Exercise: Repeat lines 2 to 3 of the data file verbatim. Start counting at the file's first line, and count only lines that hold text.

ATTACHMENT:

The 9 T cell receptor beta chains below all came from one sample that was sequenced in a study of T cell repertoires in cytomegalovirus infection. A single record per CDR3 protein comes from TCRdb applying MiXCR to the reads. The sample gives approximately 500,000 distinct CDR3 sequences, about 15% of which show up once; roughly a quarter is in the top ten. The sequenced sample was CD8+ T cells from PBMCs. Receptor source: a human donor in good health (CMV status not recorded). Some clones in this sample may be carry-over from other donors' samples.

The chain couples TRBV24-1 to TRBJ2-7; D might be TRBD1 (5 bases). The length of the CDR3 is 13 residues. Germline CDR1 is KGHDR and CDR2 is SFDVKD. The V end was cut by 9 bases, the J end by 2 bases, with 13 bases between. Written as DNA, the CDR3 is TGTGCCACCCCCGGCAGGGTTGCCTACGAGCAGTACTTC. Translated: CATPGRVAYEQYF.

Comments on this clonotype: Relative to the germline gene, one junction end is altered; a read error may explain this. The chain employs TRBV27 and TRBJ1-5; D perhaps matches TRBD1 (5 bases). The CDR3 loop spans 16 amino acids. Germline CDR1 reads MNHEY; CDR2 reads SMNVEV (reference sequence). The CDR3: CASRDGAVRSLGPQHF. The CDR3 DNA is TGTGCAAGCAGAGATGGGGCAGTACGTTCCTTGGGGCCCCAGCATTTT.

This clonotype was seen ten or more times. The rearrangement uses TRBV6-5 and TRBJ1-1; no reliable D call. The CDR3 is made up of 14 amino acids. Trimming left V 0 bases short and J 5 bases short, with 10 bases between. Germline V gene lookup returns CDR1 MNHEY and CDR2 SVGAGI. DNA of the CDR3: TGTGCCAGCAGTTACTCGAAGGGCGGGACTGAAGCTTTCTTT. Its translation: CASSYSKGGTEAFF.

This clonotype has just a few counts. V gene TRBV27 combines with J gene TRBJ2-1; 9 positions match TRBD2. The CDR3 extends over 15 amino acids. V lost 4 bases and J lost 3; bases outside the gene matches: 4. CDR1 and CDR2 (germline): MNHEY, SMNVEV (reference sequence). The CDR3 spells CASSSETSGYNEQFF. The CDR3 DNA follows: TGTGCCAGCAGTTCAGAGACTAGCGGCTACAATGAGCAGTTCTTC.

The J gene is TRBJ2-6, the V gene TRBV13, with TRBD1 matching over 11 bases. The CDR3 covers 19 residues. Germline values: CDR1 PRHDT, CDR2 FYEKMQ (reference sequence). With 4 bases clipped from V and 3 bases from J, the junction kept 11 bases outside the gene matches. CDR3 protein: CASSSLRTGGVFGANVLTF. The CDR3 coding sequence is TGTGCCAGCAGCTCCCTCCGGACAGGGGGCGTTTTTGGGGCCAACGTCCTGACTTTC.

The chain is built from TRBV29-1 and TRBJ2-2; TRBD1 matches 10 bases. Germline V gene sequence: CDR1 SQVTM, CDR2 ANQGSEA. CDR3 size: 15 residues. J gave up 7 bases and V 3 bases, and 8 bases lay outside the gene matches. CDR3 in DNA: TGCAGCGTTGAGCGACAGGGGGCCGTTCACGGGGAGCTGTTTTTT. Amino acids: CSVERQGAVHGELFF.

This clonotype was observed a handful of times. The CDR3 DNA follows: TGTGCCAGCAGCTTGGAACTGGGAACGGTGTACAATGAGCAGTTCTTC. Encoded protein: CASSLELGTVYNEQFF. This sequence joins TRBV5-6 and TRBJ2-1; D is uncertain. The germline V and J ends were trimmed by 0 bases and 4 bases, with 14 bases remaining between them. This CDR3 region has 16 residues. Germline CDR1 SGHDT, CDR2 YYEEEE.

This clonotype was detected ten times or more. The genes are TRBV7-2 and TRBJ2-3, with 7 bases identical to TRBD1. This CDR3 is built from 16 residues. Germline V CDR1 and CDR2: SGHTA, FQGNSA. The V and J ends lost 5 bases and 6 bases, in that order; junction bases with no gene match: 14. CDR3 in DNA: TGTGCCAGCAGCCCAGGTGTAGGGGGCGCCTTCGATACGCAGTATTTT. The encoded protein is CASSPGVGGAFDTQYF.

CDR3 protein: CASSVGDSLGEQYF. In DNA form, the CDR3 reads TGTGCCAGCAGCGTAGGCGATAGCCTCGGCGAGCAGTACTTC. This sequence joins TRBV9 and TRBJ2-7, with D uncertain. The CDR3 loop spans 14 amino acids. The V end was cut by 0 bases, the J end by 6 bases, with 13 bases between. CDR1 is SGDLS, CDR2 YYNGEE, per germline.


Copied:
The chain couples TRBV24-1 to TRBJ2-7; D might be TRBD1 (5 bases). The length of the CDR3 is 13 residues. Germline CDR1 is KGHDR and CDR2 is SFDVKD. The V end was cut by 9 bases, the J end by 2 bases, with 13 bases between. Written as DNA, the CDR3 is TGTGCCACCCCCGGCAGGGTTGCCTACGAGCAGTACTTC. Translated: CATPGRVAYEQYF.

Comments on this clonotype: Relative to the germline gene, one junction end is altered; a read error may explain this. The chain employs TRBV27 and TRBJ1-5; D perhaps matches TRBD1 (5 bases). The CDR3 loop spans 16 amino acids. Germline CDR1 reads MNHEY; CDR2 reads SMNVEV (reference sequence). The CDR3: CASRDGAVRSLGPQHF. The CDR3 DNA is TGTGCAAGCAGAGATGGGGCAGTACGTTCCTTGGGGCCCCAGCATTTT.